The best of all reasons is perfectly plain.

It’s because I just happen to like it this way—

So I never apologize, never explain.

From Karma, Dharma, Pudding & Pie

© Philip Appleman.

This poem has been set to music by Dan Barker. The song is available on FFRF’s CD, “Beware of Dogma,” available at ffrf.org/shop.

Philip Appleman is a Dis­tinguished Pro­fessor Emeri­tus at In­dia­na Uni­ver­si­ty. He is editor of the Norton Critical Edition of Darwin. His published volumes of poetry include New and Selected Poems: (1956-1996), Perfidious Proverbs and Other Poems: A Satirical Look at the Bible (2012), Darwin’s Ark (new 2009 edition) and Karma, Dharma, Pudding & Pie (2009). His newest book is The Labyrinth: God, Darwin and the Meaning of Life. He and his playwright wife, Marjorie Appleman, are both “After-Life” Members of FFRF. Phil’s books: ffrf.org/shop.

FFRF files brief against baker

FFRF has filed an amicus brief in the famous case currently before the U.S. Supreme Court about whether a baker can refuse a cake to a gay couple.

Masterpiece Cakeshop Ltd. v. Colorado Civil Rights Commission seeks to radically redefine “religious freedom” as the right to impose one’s religious beliefs on others. Commercial businesses seeking exemptions from anti-discrimination laws are a prime example of this alarming argument. A Colorado baker refused to bake a cake for a gay marriage, contending his rights under the Free Exercise Clause of the First Amendment let his place of public accommodation discriminate against gay customers.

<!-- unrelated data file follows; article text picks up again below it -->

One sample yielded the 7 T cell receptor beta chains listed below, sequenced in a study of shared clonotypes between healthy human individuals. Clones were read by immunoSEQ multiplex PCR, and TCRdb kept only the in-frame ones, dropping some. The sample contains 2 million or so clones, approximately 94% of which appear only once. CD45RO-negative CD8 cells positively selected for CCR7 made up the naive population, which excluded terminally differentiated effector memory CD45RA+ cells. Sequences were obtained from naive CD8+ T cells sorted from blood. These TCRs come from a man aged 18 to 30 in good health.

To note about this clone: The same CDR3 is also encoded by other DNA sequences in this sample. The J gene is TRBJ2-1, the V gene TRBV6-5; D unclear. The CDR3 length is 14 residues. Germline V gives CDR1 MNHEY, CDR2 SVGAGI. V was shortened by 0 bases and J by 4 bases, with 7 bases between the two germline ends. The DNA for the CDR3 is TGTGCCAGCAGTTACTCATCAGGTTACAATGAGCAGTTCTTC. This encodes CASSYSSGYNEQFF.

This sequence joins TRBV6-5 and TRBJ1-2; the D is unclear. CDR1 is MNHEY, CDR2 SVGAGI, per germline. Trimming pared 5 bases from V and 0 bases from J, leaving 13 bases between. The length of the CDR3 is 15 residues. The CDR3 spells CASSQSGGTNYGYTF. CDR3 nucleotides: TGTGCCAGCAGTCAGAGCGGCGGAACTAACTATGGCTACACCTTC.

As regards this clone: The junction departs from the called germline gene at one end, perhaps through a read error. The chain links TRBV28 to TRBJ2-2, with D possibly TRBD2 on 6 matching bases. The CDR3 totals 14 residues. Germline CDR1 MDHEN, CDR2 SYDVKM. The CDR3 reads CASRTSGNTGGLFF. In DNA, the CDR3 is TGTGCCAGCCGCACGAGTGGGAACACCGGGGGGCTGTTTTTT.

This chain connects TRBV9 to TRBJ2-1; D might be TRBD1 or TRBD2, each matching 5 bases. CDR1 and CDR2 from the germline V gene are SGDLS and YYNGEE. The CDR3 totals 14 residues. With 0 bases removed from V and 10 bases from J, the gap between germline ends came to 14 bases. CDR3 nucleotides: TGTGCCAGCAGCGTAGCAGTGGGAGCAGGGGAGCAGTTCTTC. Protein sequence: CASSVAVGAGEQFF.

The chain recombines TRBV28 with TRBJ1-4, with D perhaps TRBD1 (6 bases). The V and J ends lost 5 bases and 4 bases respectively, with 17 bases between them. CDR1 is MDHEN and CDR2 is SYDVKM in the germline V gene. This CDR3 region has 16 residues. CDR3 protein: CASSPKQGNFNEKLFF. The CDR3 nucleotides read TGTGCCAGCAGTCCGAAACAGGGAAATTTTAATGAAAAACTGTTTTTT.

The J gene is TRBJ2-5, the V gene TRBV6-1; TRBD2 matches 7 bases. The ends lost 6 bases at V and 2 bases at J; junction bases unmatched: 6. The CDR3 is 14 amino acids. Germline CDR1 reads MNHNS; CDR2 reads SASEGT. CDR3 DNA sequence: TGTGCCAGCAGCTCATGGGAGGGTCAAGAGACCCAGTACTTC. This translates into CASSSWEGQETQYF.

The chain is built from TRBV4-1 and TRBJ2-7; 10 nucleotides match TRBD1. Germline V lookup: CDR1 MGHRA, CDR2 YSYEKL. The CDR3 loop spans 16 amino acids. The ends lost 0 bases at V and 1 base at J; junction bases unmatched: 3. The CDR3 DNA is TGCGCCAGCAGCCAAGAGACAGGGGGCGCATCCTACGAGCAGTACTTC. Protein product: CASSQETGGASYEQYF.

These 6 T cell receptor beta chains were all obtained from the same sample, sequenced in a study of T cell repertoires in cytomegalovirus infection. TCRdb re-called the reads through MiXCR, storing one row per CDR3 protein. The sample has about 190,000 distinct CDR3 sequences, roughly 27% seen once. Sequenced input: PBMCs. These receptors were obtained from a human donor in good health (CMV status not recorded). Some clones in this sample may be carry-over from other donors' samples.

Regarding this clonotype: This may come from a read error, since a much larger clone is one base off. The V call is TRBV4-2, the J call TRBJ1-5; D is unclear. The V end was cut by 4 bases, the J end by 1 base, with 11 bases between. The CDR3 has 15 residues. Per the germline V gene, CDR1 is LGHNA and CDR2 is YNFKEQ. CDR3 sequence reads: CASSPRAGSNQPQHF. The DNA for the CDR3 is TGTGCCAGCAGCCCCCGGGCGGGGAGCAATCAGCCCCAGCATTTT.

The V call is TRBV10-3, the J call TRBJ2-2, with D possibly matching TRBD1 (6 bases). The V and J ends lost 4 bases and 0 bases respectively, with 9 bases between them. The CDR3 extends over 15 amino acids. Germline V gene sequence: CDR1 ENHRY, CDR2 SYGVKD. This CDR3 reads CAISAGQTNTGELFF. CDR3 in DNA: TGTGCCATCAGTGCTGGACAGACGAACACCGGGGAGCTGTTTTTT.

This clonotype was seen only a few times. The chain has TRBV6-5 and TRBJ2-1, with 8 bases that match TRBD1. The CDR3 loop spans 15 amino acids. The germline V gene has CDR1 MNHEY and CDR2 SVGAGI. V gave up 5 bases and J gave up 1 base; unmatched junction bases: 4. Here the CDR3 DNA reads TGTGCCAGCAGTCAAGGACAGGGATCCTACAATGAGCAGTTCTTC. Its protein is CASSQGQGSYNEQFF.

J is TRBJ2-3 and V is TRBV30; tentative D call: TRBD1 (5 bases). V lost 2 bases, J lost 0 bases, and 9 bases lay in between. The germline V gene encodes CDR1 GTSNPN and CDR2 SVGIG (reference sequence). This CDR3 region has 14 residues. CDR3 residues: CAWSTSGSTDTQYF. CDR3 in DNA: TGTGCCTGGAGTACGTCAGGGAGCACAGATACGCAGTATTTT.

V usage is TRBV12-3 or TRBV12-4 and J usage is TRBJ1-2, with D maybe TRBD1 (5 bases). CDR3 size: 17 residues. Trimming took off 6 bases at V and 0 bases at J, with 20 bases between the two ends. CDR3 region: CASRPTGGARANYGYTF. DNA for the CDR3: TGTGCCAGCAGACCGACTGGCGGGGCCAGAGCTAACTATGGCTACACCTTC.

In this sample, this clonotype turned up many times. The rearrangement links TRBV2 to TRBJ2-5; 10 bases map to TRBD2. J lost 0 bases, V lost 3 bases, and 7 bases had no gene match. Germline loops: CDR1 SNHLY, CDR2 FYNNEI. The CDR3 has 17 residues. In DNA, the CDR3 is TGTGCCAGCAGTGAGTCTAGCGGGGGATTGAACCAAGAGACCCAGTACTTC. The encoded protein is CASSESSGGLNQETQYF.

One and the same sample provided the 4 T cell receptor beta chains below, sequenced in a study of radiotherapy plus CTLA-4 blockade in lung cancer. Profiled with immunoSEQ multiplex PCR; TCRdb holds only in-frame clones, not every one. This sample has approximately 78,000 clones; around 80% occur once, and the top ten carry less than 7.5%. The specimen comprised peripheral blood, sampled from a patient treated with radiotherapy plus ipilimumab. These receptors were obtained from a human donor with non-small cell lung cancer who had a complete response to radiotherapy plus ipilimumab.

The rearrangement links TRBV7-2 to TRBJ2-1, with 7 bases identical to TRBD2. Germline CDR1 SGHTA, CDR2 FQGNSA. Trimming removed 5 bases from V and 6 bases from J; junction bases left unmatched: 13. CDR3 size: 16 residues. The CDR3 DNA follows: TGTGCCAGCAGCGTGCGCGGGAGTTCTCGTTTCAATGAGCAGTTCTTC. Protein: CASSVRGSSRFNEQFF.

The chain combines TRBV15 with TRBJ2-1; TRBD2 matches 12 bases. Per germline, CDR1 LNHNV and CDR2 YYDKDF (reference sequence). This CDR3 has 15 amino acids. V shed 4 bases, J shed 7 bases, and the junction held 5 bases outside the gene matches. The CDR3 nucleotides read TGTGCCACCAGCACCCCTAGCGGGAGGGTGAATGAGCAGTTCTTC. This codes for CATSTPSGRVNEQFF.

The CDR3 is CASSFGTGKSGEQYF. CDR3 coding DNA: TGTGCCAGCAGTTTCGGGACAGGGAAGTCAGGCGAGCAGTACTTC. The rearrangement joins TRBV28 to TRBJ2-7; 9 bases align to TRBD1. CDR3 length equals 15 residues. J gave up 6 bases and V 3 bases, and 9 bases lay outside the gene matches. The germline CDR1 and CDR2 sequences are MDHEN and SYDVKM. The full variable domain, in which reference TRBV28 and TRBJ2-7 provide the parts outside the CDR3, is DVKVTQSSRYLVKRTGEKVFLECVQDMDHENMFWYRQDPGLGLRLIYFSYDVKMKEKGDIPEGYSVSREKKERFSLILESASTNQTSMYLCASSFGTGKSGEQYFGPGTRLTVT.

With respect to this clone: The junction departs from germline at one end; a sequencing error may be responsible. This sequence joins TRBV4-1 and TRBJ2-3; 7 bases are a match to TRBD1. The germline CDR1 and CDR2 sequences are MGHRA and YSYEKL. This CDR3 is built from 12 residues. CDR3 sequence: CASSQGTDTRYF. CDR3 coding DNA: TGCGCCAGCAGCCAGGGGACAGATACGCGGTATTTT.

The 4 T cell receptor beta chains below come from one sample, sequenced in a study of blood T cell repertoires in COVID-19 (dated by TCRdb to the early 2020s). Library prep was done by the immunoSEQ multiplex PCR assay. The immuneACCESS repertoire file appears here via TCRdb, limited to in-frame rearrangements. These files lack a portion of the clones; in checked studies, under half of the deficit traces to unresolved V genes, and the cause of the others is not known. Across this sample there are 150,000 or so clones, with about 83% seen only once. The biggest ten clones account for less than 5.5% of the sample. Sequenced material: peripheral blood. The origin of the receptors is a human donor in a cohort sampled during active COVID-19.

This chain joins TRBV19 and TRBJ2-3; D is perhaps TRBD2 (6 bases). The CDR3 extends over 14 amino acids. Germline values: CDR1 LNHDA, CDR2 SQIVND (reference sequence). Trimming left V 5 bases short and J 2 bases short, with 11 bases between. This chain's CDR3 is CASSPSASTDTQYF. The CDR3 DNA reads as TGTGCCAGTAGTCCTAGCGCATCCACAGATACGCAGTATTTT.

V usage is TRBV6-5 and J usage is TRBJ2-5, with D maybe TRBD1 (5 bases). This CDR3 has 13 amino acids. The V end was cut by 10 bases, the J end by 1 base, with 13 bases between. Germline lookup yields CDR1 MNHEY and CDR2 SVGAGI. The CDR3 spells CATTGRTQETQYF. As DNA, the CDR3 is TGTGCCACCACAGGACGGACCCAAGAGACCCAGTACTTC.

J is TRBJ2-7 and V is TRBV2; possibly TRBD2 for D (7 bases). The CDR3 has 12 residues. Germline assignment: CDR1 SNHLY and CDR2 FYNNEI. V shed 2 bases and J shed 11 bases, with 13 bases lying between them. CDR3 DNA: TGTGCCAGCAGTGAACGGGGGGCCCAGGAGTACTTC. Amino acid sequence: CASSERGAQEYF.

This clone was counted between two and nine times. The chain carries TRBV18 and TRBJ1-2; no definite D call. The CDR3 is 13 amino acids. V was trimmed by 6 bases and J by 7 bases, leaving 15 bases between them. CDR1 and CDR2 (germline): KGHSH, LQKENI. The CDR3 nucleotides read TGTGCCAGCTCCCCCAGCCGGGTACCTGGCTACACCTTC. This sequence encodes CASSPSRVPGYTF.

The Supreme Court has historically rejected free exercise challenges to neutral laws that regulate action, especially actions that harm other citizens.

There is no logical or practical way to draw a line between religiously motivated racial discrimination and racial discrimination motivated by nonreligious beliefs.

The Free Exercise Clause of the First Amendment does not mean that anyone with a religious objection be permitted to disregard this religiously neutral anti-discrimination law.

Elevating religion and actions based on religious beliefs above the law by granting them exemptions to general and neutrally applicable laws will create chaos and have far-reaching effects, FFRF maintains.